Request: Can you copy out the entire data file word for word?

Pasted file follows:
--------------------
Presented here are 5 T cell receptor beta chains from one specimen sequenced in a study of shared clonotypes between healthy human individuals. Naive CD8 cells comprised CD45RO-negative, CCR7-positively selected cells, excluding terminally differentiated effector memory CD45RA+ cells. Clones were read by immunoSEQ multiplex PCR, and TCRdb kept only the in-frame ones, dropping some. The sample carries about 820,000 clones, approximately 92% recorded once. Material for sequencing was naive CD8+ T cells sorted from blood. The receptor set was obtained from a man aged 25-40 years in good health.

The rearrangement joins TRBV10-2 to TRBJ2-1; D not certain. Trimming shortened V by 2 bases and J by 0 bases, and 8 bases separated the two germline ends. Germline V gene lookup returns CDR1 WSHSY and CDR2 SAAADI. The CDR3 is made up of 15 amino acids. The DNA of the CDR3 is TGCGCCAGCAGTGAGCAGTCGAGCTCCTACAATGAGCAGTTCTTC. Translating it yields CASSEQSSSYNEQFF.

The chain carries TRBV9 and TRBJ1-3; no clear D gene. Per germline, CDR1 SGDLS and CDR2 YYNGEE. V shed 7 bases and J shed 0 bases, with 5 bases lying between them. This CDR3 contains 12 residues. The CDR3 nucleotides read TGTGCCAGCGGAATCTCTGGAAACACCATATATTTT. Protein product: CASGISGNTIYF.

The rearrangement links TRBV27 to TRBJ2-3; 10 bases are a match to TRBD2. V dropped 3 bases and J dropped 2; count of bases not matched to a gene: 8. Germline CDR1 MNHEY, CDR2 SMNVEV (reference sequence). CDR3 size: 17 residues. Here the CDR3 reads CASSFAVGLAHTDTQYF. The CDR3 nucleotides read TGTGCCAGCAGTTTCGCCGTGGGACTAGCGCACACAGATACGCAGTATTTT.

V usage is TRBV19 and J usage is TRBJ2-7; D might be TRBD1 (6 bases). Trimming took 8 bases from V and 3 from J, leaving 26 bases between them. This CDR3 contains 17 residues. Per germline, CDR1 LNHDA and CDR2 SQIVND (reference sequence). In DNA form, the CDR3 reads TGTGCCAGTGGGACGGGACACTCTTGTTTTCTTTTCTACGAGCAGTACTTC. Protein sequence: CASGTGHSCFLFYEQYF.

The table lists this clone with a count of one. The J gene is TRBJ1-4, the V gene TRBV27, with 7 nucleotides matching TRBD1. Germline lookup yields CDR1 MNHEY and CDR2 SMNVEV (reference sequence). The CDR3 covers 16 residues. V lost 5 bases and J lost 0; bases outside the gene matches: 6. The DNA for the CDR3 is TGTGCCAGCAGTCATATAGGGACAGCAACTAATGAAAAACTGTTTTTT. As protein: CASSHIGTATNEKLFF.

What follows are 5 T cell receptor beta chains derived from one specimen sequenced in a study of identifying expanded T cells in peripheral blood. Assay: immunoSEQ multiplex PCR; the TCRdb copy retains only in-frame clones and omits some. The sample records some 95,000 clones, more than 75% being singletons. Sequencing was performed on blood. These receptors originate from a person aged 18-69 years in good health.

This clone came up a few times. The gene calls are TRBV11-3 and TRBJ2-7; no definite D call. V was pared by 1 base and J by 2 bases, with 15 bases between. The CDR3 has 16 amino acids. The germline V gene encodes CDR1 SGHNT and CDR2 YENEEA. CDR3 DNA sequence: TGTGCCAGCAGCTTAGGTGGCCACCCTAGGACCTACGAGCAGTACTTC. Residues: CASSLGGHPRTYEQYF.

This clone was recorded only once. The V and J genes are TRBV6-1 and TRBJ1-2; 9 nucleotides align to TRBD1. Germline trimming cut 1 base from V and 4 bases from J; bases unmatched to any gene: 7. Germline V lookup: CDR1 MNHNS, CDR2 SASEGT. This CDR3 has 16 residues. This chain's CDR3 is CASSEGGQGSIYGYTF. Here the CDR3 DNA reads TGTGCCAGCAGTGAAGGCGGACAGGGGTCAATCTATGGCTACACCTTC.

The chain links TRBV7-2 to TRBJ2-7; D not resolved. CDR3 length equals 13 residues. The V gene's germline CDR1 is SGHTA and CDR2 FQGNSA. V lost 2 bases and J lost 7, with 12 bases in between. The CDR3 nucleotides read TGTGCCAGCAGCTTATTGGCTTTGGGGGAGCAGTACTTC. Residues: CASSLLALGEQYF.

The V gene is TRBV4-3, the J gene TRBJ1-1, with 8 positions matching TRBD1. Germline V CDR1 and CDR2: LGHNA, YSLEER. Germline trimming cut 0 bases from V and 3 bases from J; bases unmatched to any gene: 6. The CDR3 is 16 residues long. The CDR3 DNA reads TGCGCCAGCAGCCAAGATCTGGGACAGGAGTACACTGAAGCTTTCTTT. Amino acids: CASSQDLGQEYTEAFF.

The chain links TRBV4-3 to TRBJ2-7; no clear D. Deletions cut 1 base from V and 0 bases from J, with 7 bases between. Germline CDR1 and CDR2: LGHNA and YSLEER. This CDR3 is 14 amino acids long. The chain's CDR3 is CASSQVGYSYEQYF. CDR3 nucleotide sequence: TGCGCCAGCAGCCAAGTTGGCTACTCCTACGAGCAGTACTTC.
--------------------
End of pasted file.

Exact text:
Presented here are 5 T cell receptor beta chains from one specimen sequenced in a study of shared clonotypes between healthy human individuals. Naive CD8 cells comprised CD45RO-negative, CCR7-positively selected cells, excluding terminally differentiated effector memory CD45RA+ cells. Clones were read by immunoSEQ multiplex PCR, and TCRdb kept only the in-frame ones, dropping some. The sample carries about 820,000 clones, approximately 92% recorded once. Material for sequencing was naive CD8+ T cells sorted from blood. The receptor set was obtained from a man aged 25-40 years in good health.

The rearrangement joins TRBV10-2 to TRBJ2-1; D not certain. Trimming shortened V by 2 bases and J by 0 bases, and 8 bases separated the two germline ends. Germline V gene lookup returns CDR1 WSHSY and CDR2 SAAADI. The CDR3 is made up of 15 amino acids. The DNA of the CDR3 is TGCGCCAGCAGTGAGCAGTCGAGCTCCTACAATGAGCAGTTCTTC. Translating it yields CASSEQSSSYNEQFF.

The chain carries TRBV9 and TRBJ1-3; no clear D gene. Per germline, CDR1 SGDLS and CDR2 YYNGEE. V shed 7 bases and J shed 0 bases, with 5 bases lying between them. This CDR3 contains 12 residues. The CDR3 nucleotides read TGTGCCAGCGGAATCTCTGGAAACACCATATATTTT. Protein product: CASGISGNTIYF.

The rearrangement links TRBV27 to TRBJ2-3; 10 bases are a match to TRBD2. V dropped 3 bases and J dropped 2; count of bases not matched to a gene: 8. Germline CDR1 MNHEY, CDR2 SMNVEV (reference sequence). CDR3 size: 17 residues. Here the CDR3 reads CASSFAVGLAHTDTQYF. The CDR3 nucleotides read TGTGCCAGCAGTTTCGCCGTGGGACTAGCGCACACAGATACGCAGTATTTT.

V usage is TRBV19 and J usage is TRBJ2-7; D might be TRBD1 (6 bases). Trimming took 8 bases from V and 3 from J, leaving 26 bases between them. This CDR3 contains 17 residues. Per germline, CDR1 LNHDA and CDR2 SQIVND (reference sequence). In DNA form, the CDR3 reads TGTGCCAGTGGGACGGGACACTCTTGTTTTCTTTTCTACGAGCAGTACTTC. Protein sequence: CASGTGHSCFLFYEQYF.

The table lists this clone with a count of one. The J gene is TRBJ1-4, the V gene TRBV27, with 7 nucleotides matching TRBD1. Germline lookup yields CDR1 MNHEY and CDR2 SMNVEV (reference sequence). The CDR3 covers 16 residues. V lost 5 bases and J lost 0; bases outside the gene matches: 6. The DNA for the CDR3 is TGTGCCAGCAGTCATATAGGGACAGCAACTAATGAAAAACTGTTTTTT. As protein: CASSHIGTATNEKLFF.

What follows are 5 T cell receptor beta chains derived from one specimen sequenced in a study of identifying expanded T cells in peripheral blood. Assay: immunoSEQ multiplex PCR; the TCRdb copy retains only in-frame clones and omits some. The sample records some 95,000 clones, more than 75% being singletons. Sequencing was performed on blood. These receptors originate from a person aged 18-69 years in good health.

This clone came up a few times. The gene calls are TRBV11-3 and TRBJ2-7; no definite D call. V was pared by 1 base and J by 2 bases, with 15 bases between. The CDR3 has 16 amino acids. The germline V gene encodes CDR1 SGHNT and CDR2 YENEEA. CDR3 DNA sequence: TGTGCCAGCAGCTTAGGTGGCCACCCTAGGACCTACGAGCAGTACTTC. Residues: CASSLGGHPRTYEQYF.

This clone was recorded only once. The V and J genes are TRBV6-1 and TRBJ1-2; 9 nucleotides align to TRBD1. Germline trimming cut 1 base from V and 4 bases from J; bases unmatched to any gene: 7. Germline V lookup: CDR1 MNHNS, CDR2 SASEGT. This CDR3 has 16 residues. This chain's CDR3 is CASSEGGQGSIYGYTF. Here the CDR3 DNA reads TGTGCCAGCAGTGAAGGCGGACAGGGGTCAATCTATGGCTACACCTTC.

The chain links TRBV7-2 to TRBJ2-7; D not resolved. CDR3 length equals 13 residues. The V gene's germline CDR1 is SGHTA and CDR2 FQGNSA. V lost 2 bases and J lost 7, with 12 bases in between. The CDR3 nucleotides read TGTGCCAGCAGCTTATTGGCTTTGGGGGAGCAGTACTTC. Residues: CASSLLALGEQYF.

The V gene is TRBV4-3, the J gene TRBJ1-1, with 8 positions matching TRBD1. Germline V CDR1 and CDR2: LGHNA, YSLEER. Germline trimming cut 0 bases from V and 3 bases from J; bases unmatched to any gene: 6. The CDR3 is 16 residues long. The CDR3 DNA reads TGCGCCAGCAGCCAAGATCTGGGACAGGAGTACACTGAAGCTTTCTTT. Amino acids: CASSQDLGQEYTEAFF.

The chain links TRBV4-3 to TRBJ2-7; no clear D. Deletions cut 1 base from V and 0 bases from J, with 7 bases between. Germline CDR1 and CDR2: LGHNA and YSLEER. This CDR3 is 14 amino acids long. The chain's CDR3 is CASSQVGYSYEQYF. CDR3 nucleotide sequence: TGCGCCAGCAGCCAAGTTGGCTACTCCTACGAGCAGTACTTC.